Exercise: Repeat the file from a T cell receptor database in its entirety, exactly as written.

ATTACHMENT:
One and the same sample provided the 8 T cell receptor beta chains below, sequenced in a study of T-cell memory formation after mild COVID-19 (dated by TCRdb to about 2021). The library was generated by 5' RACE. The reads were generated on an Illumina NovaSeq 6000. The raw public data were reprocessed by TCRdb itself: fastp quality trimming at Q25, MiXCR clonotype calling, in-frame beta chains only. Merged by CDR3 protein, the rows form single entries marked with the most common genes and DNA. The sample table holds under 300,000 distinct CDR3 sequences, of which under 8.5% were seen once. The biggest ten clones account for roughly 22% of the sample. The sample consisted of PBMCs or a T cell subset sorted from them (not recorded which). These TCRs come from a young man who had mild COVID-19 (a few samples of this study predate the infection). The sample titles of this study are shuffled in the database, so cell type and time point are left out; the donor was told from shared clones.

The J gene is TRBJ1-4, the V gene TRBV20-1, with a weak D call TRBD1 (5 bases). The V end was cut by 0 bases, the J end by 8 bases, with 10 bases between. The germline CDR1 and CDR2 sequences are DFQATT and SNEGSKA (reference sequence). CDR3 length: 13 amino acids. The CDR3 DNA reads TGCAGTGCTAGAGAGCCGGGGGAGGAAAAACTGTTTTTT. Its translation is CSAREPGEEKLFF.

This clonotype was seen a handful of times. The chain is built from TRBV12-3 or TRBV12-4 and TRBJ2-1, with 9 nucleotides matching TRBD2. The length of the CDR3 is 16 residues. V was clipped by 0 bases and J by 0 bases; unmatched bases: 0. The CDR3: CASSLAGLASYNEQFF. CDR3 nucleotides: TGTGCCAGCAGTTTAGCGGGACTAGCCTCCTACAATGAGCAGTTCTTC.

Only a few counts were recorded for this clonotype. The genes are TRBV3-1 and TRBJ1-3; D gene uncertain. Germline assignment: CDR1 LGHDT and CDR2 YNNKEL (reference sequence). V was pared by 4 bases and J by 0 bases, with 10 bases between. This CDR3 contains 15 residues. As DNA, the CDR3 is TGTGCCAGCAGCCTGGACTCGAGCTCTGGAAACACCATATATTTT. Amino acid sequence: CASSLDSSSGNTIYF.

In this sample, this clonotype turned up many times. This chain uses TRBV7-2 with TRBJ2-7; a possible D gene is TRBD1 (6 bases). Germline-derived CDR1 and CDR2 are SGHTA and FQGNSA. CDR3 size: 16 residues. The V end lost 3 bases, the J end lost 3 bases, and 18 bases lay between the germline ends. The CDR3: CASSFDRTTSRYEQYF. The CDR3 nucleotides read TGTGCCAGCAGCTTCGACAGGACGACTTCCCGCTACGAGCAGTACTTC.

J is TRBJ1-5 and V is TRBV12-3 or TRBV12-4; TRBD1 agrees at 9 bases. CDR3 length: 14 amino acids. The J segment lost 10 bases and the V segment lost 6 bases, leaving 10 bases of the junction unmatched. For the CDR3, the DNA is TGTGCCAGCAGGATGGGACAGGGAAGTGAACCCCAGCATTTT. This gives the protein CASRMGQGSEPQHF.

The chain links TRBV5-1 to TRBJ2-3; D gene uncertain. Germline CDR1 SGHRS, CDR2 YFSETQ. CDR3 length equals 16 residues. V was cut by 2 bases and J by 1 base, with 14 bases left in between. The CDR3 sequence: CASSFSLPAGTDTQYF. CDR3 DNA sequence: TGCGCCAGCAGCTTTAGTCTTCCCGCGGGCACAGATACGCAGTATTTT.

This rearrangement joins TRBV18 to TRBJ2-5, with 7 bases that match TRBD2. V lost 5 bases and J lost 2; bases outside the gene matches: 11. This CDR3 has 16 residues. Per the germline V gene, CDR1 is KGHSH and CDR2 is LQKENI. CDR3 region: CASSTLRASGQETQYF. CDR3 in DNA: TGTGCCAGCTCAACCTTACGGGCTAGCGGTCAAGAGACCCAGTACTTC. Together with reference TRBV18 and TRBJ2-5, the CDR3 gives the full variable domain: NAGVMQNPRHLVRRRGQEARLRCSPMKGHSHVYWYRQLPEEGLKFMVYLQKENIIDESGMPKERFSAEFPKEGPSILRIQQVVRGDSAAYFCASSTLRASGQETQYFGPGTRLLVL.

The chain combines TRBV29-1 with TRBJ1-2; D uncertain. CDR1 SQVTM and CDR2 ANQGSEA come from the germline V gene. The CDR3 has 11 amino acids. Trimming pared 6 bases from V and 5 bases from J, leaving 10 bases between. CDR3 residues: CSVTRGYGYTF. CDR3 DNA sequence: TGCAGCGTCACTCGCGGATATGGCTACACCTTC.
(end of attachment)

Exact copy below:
One and the same sample provided the 8 T cell receptor beta chains below, sequenced in a study of T-cell memory formation after mild COVID-19 (dated by TCRdb to about 2021). The library was generated by 5' RACE. The reads were generated on an Illumina NovaSeq 6000. The raw public data were reprocessed by TCRdb itself: fastp quality trimming at Q25, MiXCR clonotype calling, in-frame beta chains only. Merged by CDR3 protein, the rows form single entries marked with the most common genes and DNA. The sample table holds under 300,000 distinct CDR3 sequences, of which under 8.5% were seen once. The biggest ten clones account for roughly 22% of the sample. The sample consisted of PBMCs or a T cell subset sorted from them (not recorded which). These TCRs come from a young man who had mild COVID-19 (a few samples of this study predate the infection). The sample titles of this study are shuffled in the database, so cell type and time point are left out; the donor was told from shared clones.

The J gene is TRBJ1-4, the V gene TRBV20-1, with a weak D call TRBD1 (5 bases). The V end was cut by 0 bases, the J end by 8 bases, with 10 bases between. The germline CDR1 and CDR2 sequences are DFQATT and SNEGSKA (reference sequence). CDR3 length: 13 amino acids. The CDR3 DNA reads TGCAGTGCTAGAGAGCCGGGGGAGGAAAAACTGTTTTTT. Its translation is CSAREPGEEKLFF.

This clonotype was seen a handful of times. The chain is built from TRBV12-3 or TRBV12-4 and TRBJ2-1, with 9 nucleotides matching TRBD2. The length of the CDR3 is 16 residues. V was clipped by 0 bases and J by 0 bases; unmatched bases: 0. The CDR3: CASSLAGLASYNEQFF. CDR3 nucleotides: TGTGCCAGCAGTTTAGCGGGACTAGCCTCCTACAATGAGCAGTTCTTC.

Only a few counts were recorded for this clonotype. The genes are TRBV3-1 and TRBJ1-3; D gene uncertain. Germline assignment: CDR1 LGHDT and CDR2 YNNKEL (reference sequence). V was pared by 4 bases and J by 0 bases, with 10 bases between. This CDR3 contains 15 residues. As DNA, the CDR3 is TGTGCCAGCAGCCTGGACTCGAGCTCTGGAAACACCATATATTTT. Amino acid sequence: CASSLDSSSGNTIYF.

In this sample, this clonotype turned up many times. This chain uses TRBV7-2 with TRBJ2-7; a possible D gene is TRBD1 (6 bases). Germline-derived CDR1 and CDR2 are SGHTA and FQGNSA. CDR3 size: 16 residues. The V end lost 3 bases, the J end lost 3 bases, and 18 bases lay between the germline ends. The CDR3: CASSFDRTTSRYEQYF. The CDR3 nucleotides read TGTGCCAGCAGCTTCGACAGGACGACTTCCCGCTACGAGCAGTACTTC.

J is TRBJ1-5 and V is TRBV12-3 or TRBV12-4; TRBD1 agrees at 9 bases. CDR3 length: 14 amino acids. The J segment lost 10 bases and the V segment lost 6 bases, leaving 10 bases of the junction unmatched. For the CDR3, the DNA is TGTGCCAGCAGGATGGGACAGGGAAGTGAACCCCAGCATTTT. This gives the protein CASRMGQGSEPQHF.

The chain links TRBV5-1 to TRBJ2-3; D gene uncertain. Germline CDR1 SGHRS, CDR2 YFSETQ. CDR3 length equals 16 residues. V was cut by 2 bases and J by 1 base, with 14 bases left in between. The CDR3 sequence: CASSFSLPAGTDTQYF. CDR3 DNA sequence: TGCGCCAGCAGCTTTAGTCTTCCCGCGGGCACAGATACGCAGTATTTT.

This rearrangement joins TRBV18 to TRBJ2-5, with 7 bases that match TRBD2. V lost 5 bases and J lost 2; bases outside the gene matches: 11. This CDR3 has 16 residues. Per the germline V gene, CDR1 is KGHSH and CDR2 is LQKENI. CDR3 region: CASSTLRASGQETQYF. CDR3 in DNA: TGTGCCAGCTCAACCTTACGGGCTAGCGGTCAAGAGACCCAGTACTTC. Together with reference TRBV18 and TRBJ2-5, the CDR3 gives the full variable domain: NAGVMQNPRHLVRRRGQEARLRCSPMKGHSHVYWYRQLPEEGLKFMVYLQKENIIDESGMPKERFSAEFPKEGPSILRIQQVVRGDSAAYFCASSTLRASGQETQYFGPGTRLLVL.

The chain combines TRBV29-1 with TRBJ1-2; D uncertain. CDR1 SQVTM and CDR2 ANQGSEA come from the germline V gene. The CDR3 has 11 amino acids. Trimming pared 6 bases from V and 5 bases from J, leaving 10 bases between. CDR3 residues: CSVTRGYGYTF. CDR3 DNA sequence: TGCAGCGTCACTCGCGGATATGGCTACACCTTC.